Seize the day, Dan Tehan, and make education extraordinary

Dan Tehan
Education Minister Dan Tehan

As a keen observer of federal politics, events of recent weeks had me thinking about what it must be like for an individual to suddenly find him or herself in the role of minister for education. I have a sneaking suspicion it’s a position that may not come with a specific job description or orderly handover. So from this old student of education policy, I've drafted a few study notes for Dan Tehan.

Govern like a good principal; be a leader, and recognise the expertise of the people at the frontline. The role of the Commonwealth in education should never be micromanagement. This means respecting the role of the states and territories in service delivery. Most importantly, let the teachers teach.

Forget short-term funding fixes and focus on fairness. In the community there is a broad egalitarian consensus that should be met with a degree of bipartisanship around sector-blind investment in education on a needs-basis. Last week’s announcement bettered [a $4.6 billion to non-government schools] your predecessor Simon Birmingham's botch-up on funding that disproportionately affected many disadvantaged families with children at low-fee Catholic schools. Tony Abbott once suggested there was a “unity ticket” from the major political parties on education funding: why not try to make that bold claim a reality?

We need to think differently about school and about education. Will you lead our thinking beyond what we know and think we know? Forget PISA and stodgy old international rankings.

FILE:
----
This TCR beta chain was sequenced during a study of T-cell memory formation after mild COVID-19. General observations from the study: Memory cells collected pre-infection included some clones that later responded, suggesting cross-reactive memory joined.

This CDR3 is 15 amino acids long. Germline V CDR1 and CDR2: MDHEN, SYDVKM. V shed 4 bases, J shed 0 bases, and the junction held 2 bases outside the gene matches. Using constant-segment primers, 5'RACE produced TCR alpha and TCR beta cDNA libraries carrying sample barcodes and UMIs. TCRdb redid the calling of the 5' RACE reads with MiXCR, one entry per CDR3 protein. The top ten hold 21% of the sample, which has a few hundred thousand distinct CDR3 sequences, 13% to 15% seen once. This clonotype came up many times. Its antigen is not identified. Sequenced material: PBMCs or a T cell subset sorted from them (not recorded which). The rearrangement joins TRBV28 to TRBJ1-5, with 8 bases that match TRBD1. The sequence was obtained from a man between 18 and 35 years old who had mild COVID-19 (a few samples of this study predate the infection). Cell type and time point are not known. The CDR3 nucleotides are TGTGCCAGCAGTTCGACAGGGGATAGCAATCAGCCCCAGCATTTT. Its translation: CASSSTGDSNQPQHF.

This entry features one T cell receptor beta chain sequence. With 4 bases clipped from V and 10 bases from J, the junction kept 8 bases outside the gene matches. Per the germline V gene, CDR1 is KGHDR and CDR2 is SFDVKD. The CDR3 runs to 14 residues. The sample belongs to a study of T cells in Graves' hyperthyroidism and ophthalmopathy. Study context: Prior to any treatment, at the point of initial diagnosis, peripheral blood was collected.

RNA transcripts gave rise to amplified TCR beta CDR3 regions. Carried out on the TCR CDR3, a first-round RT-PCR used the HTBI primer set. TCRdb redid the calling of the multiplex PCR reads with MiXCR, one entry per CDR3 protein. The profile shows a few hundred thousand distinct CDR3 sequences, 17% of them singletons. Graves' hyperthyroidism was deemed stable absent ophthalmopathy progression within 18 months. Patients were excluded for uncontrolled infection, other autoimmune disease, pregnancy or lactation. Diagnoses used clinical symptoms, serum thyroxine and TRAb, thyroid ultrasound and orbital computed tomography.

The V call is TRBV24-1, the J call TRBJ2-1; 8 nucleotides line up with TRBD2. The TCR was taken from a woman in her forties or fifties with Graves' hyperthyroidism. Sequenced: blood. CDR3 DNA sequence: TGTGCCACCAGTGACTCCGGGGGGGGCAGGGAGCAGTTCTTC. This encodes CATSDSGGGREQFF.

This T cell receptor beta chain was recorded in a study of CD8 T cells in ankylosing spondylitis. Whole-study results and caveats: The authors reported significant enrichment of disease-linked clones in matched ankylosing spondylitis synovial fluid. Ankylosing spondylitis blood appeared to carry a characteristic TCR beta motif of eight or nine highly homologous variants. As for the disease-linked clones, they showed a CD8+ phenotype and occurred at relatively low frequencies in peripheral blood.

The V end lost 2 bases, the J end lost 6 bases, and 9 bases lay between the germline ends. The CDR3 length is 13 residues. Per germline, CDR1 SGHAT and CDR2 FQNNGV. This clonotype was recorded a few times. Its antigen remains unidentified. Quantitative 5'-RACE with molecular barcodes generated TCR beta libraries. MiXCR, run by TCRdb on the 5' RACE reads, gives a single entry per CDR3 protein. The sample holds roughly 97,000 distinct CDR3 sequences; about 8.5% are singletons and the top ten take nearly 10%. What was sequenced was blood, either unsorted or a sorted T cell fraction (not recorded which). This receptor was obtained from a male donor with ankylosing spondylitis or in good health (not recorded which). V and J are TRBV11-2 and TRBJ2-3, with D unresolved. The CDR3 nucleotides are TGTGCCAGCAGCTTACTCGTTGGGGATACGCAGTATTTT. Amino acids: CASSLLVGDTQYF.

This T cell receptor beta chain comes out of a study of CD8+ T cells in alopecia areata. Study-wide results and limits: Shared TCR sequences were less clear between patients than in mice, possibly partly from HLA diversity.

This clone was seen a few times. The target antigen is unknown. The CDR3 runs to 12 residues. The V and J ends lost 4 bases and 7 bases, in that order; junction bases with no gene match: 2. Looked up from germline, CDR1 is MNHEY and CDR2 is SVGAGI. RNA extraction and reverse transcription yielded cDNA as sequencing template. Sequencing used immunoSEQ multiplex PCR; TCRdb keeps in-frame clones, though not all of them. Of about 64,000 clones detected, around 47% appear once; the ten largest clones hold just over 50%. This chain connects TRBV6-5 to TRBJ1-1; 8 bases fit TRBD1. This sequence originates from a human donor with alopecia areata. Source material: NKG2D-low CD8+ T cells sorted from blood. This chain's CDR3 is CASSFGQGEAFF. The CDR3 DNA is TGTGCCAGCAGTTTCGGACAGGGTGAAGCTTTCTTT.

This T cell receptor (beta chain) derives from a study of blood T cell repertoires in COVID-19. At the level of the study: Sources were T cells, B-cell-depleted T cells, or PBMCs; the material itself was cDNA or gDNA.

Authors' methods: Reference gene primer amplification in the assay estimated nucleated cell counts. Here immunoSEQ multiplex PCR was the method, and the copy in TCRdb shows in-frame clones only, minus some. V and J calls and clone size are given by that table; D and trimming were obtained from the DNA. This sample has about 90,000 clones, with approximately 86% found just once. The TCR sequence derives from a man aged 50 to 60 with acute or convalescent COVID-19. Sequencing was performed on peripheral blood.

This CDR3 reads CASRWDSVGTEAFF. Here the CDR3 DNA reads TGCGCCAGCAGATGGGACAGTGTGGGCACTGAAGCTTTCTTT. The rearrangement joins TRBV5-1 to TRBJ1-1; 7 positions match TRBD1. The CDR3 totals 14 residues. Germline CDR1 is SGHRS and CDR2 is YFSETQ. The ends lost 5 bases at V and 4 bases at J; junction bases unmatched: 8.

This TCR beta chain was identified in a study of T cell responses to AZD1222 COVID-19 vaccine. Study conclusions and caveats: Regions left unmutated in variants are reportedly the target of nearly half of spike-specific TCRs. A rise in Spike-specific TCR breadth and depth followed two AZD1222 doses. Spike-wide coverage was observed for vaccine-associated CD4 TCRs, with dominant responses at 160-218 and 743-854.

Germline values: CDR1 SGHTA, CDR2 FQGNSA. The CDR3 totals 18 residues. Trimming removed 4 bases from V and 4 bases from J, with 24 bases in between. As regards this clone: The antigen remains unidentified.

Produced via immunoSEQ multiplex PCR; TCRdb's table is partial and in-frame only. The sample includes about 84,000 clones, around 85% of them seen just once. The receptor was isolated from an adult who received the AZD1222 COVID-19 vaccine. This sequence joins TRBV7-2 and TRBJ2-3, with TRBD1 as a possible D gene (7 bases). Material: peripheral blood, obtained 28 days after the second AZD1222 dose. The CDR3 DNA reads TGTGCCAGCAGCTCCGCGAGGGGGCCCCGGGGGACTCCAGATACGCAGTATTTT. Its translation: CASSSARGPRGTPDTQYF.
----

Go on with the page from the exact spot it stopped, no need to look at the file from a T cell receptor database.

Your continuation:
The real test that will determine whether or not Australian education policy is an example to other nations is this; how will the decisions you make in your work change the lives of children and young people –and consequently our community – for the better? And please don’t forget to give the students a voice in what they learn and how they learn.

Cut the red tape. Extra marks if you can pull this one off; teachers would welcome the opportunity to focus their efforts on making a difference to student learning. We need to go back to the smartboard on NAPLAN. A one-off snapshot of student learning is not enough, there are better ways to collect information to support students in their learning, and schools in improvement. Sadly, NAPLAN has spawned an illegitimate coaching industry and resulted in school ranking that becomes a self-fulfilling prophecy.

Always remember that Catholic schools are mainstream. Serving one in five students in Australia, it would be a rookie error to see Catholic education systems as niche providers. They are not. If a truly national approach to education policy is to be effective, it must fully include Catholic schools – that’s why funding certainty is so important. Though some ideologues like to set state and Catholic systems against each other, great policy should grow from the common ground we share.

And if in doubt, as one of my favourite fictional teachers says in the cult classic Dead Poet’s Society, carpe diem, minister. Seize the day!

Read the article online at Sydney Morning Herald


Posted By Greg Whitby for Sydney Morning Herald at 5/10/2018 8:03:38 AM

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